BANGKOK — Junta chairman Prayuth Chan-ocha is back with more questions, and he wants answers from the public.
Five months after posing four leading questions about fundamental democratic principles, such as whether elections were even necessary, the inquisitive Prayuth on Wednesday added six more seemingly designed to reframe expectations for democracy in Thailand. Among them: Whether his junta regime, the National Council for Peace and Order, has the right to back a political party.
“Do I and the NCPO have the right to support any political party?” Gen. Prayuth said to reporters at Government House in an unclear statement. “And do I have to run in an election? No. Can I vote in an election? No.”
A document handed out to reporters after the news conference phrased the question more coherently: “Since the prime minister is not running in the election anyway, is it not the right of the NCPO to support any political party?”
The question comes amid ongoing speculation that a pro-junta party is already in the works to serve as a proxy for the military regime in the next poll, which is slated to take place November 2018. Other questions are essentially statements on the failures of the democratic system and successes of military rule with question marks added to the end.
The timing of Prayuth’s quiz was not lost on the two major political camps.
“I want the prime minister to be straightforward with the people,” said Weng Tojirakarn, a former MP from the Pheu Thai Party. “How is the word ‘support’ different to ‘pulling the strings?’ I want the prime minister to be straightforward: Does he want to return as prime minister or not?”
He added, “By saying vague things like this, it makes the public wonder, what exactly is the prime minister thinking?”
Former Democrat MP Nipit Intrasombat said it’s unacceptable for Prayuth to suggest he has the right to lend the military’s backing to any party.
“I can answer it for him right now: He should not, because it will create unfair advantages and disadvantages in politics,” Nipit said. “Since the NCPO has the power in their hands, whoever they pledge to support, their power will immediately swing that way. For example, officials will be pressured to help that party. If they don’t, they may get transferred.”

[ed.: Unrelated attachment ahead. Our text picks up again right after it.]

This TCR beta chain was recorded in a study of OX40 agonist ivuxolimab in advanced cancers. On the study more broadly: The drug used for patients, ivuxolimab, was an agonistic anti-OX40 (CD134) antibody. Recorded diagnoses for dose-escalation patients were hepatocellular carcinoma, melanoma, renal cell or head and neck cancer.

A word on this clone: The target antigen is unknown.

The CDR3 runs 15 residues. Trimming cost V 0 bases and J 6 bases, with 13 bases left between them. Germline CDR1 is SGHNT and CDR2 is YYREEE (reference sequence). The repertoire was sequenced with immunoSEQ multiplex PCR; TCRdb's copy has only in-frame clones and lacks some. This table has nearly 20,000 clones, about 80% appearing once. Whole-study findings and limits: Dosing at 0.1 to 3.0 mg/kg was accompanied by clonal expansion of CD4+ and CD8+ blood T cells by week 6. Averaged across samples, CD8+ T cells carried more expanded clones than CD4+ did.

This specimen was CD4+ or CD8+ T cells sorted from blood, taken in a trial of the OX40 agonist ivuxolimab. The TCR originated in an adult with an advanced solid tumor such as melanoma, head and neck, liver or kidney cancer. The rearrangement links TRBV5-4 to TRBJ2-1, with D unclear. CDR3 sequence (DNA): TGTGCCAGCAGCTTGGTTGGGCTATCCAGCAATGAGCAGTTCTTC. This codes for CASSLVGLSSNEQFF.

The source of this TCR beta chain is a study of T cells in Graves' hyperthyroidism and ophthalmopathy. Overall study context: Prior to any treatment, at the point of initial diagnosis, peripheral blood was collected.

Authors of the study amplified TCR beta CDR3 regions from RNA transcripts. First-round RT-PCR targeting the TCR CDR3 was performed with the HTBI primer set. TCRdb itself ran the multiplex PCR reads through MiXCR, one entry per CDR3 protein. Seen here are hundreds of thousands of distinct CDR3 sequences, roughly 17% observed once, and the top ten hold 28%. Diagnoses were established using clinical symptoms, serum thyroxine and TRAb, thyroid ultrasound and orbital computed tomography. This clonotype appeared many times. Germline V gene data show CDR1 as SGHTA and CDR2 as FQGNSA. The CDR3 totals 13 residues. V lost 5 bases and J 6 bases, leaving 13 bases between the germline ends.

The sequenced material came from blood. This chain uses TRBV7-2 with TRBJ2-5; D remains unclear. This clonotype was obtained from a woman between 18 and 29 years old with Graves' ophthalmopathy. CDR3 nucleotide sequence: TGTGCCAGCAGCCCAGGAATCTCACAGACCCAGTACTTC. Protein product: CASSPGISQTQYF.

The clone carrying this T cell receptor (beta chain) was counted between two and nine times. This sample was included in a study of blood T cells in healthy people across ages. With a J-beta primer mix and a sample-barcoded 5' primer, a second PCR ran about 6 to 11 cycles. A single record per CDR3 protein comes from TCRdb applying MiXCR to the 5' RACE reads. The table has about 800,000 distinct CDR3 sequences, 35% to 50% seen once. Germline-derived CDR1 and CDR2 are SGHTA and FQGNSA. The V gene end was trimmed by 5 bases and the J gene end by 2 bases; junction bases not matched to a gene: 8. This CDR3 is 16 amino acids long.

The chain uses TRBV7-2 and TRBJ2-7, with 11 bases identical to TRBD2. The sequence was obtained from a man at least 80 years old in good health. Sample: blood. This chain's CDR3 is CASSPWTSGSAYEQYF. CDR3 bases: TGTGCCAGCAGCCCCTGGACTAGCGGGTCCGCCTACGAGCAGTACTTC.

The Democrat politician said Prayuth’s absolute power under Section 44 of the junta-written interim charter, which was enshrined in the current constitution, risks being used to support the junta’s political favorites.
“Civil servants must be impartial in elections. They cannot lean either way,” Nipit said. “And especially the NCPO has Section 44 in their hands. Elections will fail.”
Under the constitution drafted by junta lawmakers and approved in a 2016 referendum, parties must submit names of potential prime ministers they would support prior to any vote. Unlike previous charters, the candidates do not have to be elected MPs, opening the way for a premier selected by the military-dominated legislature instead of elected by the public.
Prayuth has repeatedly declined to rule out the possibility of returning as prime minister for another term after the election. Instead, the retired general has told his supporters he will listen to the voices of the people.
Pheu Thai’s Weng urged Prayuth to cut the mystery and openly announce his intent, either by running directly as a candidate or throwing his support behind a party.
“I have no problem with it, because in the principle of democracy, the people’s voice is the divine voice,” he said. “If Prayuth or Prawit [Wongsuwan] set up a party, it’s a good thing, because the people will be able to clearly make decisions.”
According to the hard copy distributed at Government House, here are all six questions posed by Prayuth today:
“Today, do we need new political parties or new quality politicians for the people to consider for the next election?
Since the prime minister is not running in the election anyway, is it not the right of the NCPO to support any political party?
After the things NCPO and this government have done for the past three years, does the public see a good future for the country?
Is comparison of how governments were formed via election in the past with the forming of today’s government entirely appropriate?
Have Thailand’s past governments and electoral politics demonstrated a sufficient and clear degree of competent, good governance and consistent national development?
Why are political parties and politicians making moves to discredit the NCPO, the government and the prime minister, and distort facts about their efforts more intensely than usual?”